Which one are you?
This is a model which I looked at within my Sports Psychology studies and I now apply this to my everyday work to understand where people are at. As a support mechanism for people to start exercise or develop their exercise routine, it is important to me that I understand where every client is on this model. As you read through this, you can probably identify yourself having been in each stage of the model – I certainly have!
(Photo from http://www.audiologypractices.org/stages-of-change-a-unique-perspective)
Five stages are identified for any type of behavioral change. The model was primarily developed in the 1970s to chart the changes in smokers trying to quit. It has since been adapted for physical activity, so that people incorporating healthy exercise can track their progress toward becoming regular exercisers. By knowing the stages, it’s easier to foresee obstacles, stay focused and develop motivational techniques.
Precontemplation is the stage of doing nothing. You may feel comfortable with your level of physical activity or lack thereof. If someone else mentions a need for increased activity, you may deny it outright or ignore her advice and tell yourself that you do not need to exercise. Changing from precontemplation may require motivation that fosters confidence. There are likely to be many factors within this stage; there may be barrier such a time constraints due to work, family pressures or perhaps it is a lack of self esteem and just not knowing where to start. The wonderful thing about exercise is that we can all start from whatever level we are on. As a Personal Trainer, I offer a warm welcome and can support you through this stage. Each week we will set small steps – it may be to increase the distance you park your car from work, or to carry out three exercises per day to increase strength – w e go slow and steady for a lifestyle change to occur.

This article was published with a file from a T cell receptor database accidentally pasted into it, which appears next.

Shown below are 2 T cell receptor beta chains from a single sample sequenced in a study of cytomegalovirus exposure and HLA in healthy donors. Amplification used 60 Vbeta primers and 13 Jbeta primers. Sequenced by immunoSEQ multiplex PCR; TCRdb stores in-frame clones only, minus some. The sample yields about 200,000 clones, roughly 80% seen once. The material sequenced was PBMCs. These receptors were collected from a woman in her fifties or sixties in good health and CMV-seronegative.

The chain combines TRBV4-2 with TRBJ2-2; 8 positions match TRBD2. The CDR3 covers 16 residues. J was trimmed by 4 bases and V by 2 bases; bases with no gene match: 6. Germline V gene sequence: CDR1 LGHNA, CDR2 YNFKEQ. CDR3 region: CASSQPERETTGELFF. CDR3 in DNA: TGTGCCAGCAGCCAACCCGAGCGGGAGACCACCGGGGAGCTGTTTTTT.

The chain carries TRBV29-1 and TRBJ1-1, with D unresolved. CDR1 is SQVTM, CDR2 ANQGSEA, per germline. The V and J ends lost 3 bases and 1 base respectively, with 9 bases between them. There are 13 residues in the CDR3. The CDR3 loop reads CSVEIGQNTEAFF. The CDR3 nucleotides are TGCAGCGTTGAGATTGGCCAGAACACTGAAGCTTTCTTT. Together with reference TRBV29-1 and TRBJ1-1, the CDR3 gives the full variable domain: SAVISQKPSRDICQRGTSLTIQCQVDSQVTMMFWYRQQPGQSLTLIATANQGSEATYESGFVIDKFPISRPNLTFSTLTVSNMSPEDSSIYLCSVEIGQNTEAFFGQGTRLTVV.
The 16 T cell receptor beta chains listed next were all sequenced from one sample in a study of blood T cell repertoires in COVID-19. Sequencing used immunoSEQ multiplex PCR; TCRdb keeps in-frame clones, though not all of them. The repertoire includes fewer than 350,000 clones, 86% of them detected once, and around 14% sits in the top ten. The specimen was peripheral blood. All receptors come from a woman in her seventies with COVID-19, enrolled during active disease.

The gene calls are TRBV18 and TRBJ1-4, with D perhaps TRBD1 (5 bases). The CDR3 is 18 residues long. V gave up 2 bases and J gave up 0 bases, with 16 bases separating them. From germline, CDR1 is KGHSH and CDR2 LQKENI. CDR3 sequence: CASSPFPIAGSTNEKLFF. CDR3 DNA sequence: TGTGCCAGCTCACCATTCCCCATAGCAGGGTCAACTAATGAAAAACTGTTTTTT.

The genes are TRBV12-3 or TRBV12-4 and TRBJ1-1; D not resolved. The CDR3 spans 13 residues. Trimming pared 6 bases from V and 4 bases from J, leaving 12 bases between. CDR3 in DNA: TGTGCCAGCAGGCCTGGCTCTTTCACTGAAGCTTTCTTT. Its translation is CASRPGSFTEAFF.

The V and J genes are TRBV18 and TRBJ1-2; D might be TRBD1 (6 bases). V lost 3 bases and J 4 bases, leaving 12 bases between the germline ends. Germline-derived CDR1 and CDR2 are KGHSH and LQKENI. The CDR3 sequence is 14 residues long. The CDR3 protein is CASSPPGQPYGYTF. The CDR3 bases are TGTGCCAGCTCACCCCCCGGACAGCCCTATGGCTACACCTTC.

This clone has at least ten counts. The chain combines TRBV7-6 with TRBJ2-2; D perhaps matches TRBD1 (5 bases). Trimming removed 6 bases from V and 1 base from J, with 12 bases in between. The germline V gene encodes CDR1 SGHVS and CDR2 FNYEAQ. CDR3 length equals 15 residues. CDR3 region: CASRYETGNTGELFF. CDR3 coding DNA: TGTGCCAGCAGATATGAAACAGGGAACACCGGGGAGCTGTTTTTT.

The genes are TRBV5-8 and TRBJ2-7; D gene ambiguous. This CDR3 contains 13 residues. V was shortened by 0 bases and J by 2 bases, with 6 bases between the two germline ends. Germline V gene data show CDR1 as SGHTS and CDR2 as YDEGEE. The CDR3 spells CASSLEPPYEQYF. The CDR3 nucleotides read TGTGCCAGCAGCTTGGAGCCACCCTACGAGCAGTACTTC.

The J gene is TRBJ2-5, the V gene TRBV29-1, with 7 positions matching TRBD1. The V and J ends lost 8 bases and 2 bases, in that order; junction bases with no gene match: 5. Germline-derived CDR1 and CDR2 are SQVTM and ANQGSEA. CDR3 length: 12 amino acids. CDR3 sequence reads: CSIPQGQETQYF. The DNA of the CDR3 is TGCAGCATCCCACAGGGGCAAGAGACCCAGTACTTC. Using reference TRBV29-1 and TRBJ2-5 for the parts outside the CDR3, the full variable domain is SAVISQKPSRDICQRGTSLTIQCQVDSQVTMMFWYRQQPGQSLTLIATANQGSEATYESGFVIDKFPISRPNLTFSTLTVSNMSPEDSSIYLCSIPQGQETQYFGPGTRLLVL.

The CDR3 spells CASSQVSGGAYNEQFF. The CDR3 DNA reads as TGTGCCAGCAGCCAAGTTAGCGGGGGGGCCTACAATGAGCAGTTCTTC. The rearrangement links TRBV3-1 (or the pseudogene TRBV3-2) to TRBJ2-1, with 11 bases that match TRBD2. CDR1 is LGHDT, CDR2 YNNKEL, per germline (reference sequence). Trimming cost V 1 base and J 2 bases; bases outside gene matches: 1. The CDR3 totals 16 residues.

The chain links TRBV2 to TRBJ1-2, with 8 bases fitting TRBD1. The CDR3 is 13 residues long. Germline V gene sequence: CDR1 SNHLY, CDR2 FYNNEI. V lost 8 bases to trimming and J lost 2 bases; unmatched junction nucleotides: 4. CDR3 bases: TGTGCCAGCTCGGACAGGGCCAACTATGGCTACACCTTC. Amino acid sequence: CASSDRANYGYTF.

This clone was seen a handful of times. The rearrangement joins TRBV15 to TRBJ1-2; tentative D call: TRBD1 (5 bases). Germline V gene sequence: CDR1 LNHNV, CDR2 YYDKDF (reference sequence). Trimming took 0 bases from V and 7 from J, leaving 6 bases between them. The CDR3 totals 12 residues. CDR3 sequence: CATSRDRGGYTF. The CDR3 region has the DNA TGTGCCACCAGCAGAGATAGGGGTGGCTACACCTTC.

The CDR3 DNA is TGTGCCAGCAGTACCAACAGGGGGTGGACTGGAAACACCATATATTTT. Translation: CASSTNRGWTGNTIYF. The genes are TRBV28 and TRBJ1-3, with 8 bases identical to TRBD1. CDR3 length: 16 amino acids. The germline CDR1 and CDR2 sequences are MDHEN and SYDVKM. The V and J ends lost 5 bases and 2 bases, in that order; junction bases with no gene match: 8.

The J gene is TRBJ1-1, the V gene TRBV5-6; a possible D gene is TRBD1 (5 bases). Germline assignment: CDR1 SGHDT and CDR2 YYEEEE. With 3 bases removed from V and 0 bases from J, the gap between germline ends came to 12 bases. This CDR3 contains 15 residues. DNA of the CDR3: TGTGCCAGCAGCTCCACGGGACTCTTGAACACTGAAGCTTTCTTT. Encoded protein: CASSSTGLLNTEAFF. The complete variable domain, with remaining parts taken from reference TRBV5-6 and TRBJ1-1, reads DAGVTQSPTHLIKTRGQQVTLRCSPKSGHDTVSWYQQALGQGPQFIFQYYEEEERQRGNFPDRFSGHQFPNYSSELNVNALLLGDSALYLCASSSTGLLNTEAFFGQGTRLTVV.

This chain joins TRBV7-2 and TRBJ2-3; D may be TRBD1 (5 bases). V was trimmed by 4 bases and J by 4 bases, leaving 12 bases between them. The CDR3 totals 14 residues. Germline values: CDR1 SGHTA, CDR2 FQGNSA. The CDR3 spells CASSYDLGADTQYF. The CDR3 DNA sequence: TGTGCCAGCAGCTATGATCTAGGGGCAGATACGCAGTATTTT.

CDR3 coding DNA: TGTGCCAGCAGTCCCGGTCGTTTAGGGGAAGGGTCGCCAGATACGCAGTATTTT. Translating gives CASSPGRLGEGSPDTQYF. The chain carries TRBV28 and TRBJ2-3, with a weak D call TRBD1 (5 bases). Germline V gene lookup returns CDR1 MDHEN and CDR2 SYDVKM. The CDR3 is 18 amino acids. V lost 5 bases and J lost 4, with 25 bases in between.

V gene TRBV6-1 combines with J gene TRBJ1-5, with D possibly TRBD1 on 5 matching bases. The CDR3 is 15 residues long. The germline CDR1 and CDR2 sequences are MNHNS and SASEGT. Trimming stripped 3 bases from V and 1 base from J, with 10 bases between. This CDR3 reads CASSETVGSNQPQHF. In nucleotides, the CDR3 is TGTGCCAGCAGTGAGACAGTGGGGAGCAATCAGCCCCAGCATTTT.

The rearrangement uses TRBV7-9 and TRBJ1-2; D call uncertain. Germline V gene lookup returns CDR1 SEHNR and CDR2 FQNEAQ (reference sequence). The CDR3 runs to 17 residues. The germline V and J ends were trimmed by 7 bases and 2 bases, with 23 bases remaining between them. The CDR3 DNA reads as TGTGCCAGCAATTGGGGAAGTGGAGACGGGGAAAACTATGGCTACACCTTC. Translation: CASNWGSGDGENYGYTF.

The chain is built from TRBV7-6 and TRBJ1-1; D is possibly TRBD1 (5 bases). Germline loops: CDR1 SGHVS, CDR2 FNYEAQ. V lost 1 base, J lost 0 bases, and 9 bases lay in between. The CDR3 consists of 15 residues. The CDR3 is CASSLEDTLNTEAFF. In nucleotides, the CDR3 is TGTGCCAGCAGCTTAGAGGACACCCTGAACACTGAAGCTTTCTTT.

Contemplation is the stage of awareness. Some people begin to notice they lose their breath more easily or their clothes no longer fit. This may be the stage of “I should . . .” statements, like “I should begin exercising,” or “I should lose weight.” In this stage, you will start to identify that change needs to happen and you will be noticing the adverts for fitness classes and memberships for gyms but perhaps not actually doing anything about it. In this stage, it is important to choose the right fitness goal for you.
Preparation is the planning stage when you decide how you will fulfill your goals. You may begin to use “I could . . . ” statements, like “I could join a gym,” or “I could run outside.” At this stage, rely on experts for guidance or motivation to keep your plans realistic and attainable. As you progress from this stage, expect to feel a sense of mental readiness to enact your physical fitness goals. This is where I can support you – you are welcome to book in for a free consultation to discuss what works for you. This would then bring you on to the action stage…
Action may be the hardest part of the five stages for many people. It’s time to start working out. This is when relapse into a prior stage is most likely, so stay motivated with friends, trainers, regular weigh-ins, scheduled measurements or other quantitative reinforcements. Be in an environment which is warm and welcoming and you feel happy to be there.
The maintenance stage is a stage of accomplishment. Your clothes may fit differently. You may have a lower resting heart rate or perform more quickly for longer periods of time without needing rest. The danger now is that you’ll rest on your laurels and stop working out. Maintenance is a long-term commitment. You can change your workout to stay motivated, but you have to keep working out. Your life has changed successfully from when you were in the first stages of change. Whoop!
- Lifespan: Physical Activity Stages of Change
- Health Promotion International: Stages of Change, Psychological Factors and Awareness of Physical Activity Levels in the Netherlands
- Built Lean: 5 Stages of Change Model
- Life in Motion: Stages of Change